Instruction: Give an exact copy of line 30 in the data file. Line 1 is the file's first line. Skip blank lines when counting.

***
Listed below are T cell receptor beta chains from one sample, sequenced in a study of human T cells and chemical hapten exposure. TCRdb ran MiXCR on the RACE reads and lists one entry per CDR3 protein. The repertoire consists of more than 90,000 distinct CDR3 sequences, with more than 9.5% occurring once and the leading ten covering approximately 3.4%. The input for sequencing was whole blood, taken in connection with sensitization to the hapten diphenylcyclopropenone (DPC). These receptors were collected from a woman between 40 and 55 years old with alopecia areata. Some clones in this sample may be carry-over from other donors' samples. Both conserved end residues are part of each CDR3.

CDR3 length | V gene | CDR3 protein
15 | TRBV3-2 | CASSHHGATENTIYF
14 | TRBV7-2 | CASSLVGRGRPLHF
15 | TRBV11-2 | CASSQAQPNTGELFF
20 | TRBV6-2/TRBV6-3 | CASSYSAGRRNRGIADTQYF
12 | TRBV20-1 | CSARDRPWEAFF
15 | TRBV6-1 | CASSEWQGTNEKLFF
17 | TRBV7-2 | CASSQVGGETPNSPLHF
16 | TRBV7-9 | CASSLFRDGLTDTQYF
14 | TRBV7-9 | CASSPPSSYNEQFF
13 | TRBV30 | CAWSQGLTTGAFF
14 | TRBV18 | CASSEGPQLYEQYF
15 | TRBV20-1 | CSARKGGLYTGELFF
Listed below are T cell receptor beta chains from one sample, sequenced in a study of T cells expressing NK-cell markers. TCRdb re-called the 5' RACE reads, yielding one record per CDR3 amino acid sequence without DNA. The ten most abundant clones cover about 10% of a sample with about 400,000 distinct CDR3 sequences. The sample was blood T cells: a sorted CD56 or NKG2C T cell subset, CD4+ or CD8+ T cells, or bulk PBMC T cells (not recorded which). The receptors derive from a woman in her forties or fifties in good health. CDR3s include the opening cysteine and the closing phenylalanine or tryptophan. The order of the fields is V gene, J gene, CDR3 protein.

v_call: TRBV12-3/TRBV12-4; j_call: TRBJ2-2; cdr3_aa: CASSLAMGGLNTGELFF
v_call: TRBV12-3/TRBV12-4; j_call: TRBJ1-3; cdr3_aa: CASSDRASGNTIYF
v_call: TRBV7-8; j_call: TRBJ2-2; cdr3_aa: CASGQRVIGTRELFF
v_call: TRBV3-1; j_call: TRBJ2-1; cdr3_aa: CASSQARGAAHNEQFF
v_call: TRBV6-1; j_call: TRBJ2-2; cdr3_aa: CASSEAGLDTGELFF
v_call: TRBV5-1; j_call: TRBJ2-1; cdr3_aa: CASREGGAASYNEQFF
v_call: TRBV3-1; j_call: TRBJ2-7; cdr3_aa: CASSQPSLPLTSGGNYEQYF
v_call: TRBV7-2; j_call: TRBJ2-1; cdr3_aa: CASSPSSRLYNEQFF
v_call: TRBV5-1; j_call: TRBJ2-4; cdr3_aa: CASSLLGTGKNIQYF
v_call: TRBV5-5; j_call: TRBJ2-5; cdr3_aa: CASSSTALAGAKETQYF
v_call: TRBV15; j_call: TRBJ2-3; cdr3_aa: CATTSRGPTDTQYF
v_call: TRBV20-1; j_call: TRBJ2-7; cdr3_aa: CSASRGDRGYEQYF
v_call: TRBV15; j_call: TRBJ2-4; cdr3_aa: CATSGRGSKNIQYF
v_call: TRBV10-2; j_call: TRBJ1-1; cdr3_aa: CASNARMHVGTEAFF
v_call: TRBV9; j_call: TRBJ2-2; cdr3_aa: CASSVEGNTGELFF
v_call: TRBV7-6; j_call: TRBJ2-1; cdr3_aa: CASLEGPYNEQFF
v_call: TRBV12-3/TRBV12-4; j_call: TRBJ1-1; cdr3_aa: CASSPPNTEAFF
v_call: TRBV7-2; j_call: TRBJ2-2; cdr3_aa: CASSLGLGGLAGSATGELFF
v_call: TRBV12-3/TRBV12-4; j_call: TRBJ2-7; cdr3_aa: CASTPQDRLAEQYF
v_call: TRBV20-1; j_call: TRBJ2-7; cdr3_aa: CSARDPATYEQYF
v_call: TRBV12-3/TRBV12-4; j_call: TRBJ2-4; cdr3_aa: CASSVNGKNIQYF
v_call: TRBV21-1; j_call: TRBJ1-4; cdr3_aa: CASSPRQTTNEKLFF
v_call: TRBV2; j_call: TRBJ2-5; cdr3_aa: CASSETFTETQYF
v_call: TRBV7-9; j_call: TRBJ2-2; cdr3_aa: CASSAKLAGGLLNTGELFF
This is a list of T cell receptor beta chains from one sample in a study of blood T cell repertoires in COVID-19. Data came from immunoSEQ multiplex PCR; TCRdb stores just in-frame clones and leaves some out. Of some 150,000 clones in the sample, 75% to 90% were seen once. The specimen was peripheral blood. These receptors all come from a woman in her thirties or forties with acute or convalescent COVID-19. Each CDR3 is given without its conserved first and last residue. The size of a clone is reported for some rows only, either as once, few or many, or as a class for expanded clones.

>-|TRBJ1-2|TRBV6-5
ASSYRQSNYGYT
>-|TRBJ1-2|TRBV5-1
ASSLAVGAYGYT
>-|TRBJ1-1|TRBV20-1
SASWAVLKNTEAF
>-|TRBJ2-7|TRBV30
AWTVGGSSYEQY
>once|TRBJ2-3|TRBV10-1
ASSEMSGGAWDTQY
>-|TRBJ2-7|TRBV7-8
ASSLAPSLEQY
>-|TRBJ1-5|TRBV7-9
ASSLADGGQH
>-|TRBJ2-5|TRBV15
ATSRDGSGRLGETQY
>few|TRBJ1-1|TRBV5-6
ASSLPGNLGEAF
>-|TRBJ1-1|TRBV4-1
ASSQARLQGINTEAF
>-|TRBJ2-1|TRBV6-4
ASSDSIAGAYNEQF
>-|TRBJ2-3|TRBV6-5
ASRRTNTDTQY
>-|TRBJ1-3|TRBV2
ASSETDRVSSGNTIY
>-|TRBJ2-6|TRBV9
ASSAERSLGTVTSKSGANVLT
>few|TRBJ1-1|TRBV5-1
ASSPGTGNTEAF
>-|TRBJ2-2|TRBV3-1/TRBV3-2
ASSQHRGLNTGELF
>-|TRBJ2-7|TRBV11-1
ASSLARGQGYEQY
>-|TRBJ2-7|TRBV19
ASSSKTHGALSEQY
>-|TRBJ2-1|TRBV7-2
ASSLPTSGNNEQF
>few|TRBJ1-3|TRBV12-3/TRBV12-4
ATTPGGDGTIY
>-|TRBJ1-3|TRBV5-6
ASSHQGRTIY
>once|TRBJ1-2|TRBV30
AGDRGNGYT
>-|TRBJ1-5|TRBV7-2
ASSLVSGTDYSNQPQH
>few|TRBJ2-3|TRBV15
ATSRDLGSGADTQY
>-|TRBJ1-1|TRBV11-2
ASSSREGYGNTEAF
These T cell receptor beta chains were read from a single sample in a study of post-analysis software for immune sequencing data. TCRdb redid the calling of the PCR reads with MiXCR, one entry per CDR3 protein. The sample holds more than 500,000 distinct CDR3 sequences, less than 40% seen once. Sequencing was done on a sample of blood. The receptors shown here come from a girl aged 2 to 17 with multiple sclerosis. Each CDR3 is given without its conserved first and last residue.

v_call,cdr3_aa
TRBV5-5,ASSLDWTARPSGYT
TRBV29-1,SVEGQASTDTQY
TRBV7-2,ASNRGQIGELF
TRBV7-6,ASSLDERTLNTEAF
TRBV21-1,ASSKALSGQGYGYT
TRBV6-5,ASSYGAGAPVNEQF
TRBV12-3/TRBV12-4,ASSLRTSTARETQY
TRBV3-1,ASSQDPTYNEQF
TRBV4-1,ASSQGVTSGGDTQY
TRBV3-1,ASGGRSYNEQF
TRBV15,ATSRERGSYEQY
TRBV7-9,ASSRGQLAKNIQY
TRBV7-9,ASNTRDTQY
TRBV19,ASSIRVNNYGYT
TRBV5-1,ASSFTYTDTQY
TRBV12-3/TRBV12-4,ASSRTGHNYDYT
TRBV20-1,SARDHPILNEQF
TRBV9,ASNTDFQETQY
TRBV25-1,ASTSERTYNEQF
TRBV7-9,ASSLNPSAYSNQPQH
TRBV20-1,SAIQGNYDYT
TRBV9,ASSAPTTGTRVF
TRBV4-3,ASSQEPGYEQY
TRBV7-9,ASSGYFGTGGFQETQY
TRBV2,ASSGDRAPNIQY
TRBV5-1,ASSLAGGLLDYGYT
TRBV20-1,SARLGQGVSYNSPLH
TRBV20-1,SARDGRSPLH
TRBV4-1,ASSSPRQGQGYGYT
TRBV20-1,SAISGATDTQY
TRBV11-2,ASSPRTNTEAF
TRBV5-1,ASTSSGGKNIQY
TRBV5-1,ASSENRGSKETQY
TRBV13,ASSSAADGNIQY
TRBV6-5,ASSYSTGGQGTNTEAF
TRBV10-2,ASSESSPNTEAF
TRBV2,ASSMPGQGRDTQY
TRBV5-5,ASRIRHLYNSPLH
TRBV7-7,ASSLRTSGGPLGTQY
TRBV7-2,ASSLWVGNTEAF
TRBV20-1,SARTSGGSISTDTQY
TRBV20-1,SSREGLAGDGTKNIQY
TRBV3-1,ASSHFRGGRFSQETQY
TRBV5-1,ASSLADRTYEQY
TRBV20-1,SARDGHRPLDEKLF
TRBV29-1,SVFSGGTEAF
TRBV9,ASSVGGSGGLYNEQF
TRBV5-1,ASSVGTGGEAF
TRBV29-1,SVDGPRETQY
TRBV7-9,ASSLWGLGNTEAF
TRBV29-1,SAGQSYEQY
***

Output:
v_call: TRBV9; j_call: TRBJ2-2; cdr3_aa: CASSVEGNTGELFF